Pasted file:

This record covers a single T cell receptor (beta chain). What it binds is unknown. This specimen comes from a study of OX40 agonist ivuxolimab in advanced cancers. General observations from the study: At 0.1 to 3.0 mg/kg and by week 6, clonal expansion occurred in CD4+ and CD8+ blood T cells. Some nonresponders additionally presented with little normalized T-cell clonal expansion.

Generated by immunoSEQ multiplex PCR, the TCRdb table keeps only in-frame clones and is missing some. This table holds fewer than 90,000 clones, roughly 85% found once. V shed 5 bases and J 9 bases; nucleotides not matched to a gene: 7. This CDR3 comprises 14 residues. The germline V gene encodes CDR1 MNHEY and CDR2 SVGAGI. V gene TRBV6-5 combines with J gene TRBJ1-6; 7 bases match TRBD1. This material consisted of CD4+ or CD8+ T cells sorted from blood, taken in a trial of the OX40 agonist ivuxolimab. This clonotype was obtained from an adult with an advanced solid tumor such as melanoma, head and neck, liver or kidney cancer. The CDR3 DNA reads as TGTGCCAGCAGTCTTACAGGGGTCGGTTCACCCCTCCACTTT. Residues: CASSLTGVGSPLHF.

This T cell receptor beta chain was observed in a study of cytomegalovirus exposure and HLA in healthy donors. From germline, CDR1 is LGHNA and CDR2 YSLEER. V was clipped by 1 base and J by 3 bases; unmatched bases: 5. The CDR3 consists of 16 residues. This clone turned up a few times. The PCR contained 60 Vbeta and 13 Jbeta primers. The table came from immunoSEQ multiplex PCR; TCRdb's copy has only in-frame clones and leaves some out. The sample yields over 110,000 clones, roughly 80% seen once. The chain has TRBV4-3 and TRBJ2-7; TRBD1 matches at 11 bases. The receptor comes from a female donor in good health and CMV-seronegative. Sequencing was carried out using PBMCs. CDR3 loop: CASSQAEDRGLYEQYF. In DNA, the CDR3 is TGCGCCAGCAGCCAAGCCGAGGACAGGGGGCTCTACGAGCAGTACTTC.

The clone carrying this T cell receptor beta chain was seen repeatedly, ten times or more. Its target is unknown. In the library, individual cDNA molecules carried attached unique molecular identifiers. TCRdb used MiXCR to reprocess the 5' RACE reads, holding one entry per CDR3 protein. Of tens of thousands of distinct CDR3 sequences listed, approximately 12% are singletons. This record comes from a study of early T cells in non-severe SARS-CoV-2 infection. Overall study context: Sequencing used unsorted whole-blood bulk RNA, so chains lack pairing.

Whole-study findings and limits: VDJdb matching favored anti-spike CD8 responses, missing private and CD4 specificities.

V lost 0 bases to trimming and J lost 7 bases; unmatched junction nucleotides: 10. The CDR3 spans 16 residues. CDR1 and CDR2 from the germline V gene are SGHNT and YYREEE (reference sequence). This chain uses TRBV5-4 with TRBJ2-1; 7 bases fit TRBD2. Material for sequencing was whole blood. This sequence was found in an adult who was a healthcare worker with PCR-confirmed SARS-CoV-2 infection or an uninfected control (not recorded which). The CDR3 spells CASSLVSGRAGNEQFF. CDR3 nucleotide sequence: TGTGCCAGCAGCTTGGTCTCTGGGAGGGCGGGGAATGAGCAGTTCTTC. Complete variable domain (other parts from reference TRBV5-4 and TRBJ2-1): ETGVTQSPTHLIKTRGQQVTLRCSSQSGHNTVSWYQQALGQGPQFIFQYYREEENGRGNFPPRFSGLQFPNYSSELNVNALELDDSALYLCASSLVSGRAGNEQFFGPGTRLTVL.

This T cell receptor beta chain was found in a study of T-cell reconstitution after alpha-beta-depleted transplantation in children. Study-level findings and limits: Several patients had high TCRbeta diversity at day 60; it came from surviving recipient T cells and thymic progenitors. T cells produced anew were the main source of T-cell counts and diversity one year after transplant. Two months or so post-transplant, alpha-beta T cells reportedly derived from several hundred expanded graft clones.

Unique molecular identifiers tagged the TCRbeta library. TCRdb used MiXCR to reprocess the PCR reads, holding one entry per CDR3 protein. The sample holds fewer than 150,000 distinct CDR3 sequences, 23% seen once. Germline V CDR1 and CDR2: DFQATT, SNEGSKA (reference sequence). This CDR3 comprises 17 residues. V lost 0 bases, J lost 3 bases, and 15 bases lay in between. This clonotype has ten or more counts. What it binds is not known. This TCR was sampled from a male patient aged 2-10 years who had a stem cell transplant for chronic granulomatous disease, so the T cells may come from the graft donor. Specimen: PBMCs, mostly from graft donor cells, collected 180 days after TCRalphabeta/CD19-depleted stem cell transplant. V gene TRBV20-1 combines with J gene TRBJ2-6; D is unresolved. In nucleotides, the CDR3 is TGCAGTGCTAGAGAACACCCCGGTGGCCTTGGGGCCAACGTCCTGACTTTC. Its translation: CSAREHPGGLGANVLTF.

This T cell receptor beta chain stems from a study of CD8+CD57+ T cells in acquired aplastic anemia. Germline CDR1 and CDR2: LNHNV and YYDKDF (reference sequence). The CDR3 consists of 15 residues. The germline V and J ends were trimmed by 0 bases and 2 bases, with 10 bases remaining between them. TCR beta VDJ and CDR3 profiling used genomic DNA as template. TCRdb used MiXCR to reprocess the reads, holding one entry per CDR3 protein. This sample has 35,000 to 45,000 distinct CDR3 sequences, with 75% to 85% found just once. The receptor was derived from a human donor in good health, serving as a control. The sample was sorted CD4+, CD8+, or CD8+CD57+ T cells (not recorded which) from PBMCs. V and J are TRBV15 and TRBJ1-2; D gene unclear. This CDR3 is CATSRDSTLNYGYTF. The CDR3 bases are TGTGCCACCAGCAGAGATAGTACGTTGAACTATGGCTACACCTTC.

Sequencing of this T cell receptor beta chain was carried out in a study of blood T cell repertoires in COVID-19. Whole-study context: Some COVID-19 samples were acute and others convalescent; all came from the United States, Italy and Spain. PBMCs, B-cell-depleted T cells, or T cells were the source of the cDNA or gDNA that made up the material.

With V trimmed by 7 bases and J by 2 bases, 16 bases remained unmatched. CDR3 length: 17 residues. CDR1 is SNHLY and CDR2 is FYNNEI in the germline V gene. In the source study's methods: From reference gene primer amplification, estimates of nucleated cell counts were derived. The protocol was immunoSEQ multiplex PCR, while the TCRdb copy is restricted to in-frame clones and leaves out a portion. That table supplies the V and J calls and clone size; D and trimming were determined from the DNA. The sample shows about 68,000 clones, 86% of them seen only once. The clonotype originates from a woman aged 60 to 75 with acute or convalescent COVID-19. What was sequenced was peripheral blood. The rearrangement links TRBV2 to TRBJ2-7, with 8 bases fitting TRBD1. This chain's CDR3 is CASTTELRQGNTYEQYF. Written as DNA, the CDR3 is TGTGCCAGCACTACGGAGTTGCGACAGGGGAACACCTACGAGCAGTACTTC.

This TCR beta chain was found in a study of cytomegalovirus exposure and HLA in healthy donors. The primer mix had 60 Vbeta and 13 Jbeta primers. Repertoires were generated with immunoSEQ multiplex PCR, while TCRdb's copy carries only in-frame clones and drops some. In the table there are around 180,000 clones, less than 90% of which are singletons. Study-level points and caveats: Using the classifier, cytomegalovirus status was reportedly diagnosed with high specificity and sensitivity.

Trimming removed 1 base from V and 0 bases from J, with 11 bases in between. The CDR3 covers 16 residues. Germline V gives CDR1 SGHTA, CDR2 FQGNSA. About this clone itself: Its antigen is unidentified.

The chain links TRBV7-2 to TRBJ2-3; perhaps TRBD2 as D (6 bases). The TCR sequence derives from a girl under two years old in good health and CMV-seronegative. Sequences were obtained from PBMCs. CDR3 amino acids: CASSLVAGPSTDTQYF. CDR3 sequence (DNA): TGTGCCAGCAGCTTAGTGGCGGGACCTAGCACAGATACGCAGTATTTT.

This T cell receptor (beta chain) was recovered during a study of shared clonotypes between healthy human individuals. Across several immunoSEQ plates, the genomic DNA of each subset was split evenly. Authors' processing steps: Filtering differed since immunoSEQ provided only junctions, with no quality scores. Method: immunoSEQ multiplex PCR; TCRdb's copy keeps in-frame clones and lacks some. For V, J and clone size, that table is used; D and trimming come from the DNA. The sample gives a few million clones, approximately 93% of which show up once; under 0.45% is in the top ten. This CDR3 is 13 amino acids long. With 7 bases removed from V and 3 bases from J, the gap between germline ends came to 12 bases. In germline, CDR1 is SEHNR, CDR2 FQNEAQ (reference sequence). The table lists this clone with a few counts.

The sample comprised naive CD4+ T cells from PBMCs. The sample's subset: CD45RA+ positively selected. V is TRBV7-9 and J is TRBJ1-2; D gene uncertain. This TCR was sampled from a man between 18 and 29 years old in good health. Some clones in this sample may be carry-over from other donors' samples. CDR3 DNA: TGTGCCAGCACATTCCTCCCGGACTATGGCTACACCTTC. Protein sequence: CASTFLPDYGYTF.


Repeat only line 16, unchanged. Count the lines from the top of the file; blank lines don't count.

The sample comprised naive CD4+ T cells from PBMCs. The sample's subset: CD45RA+ positively selected. V is TRBV7-9 and J is TRBJ1-2; D gene uncertain. This TCR was sampled from a man between 18 and 29 years old in good health. Some clones in this sample may be carry-over from other donors' samples. CDR3 DNA: TGTGCCAGCACATTCCTCCCGGACTATGGCTACACCTTC. Protein sequence: CASTFLPDYGYTF.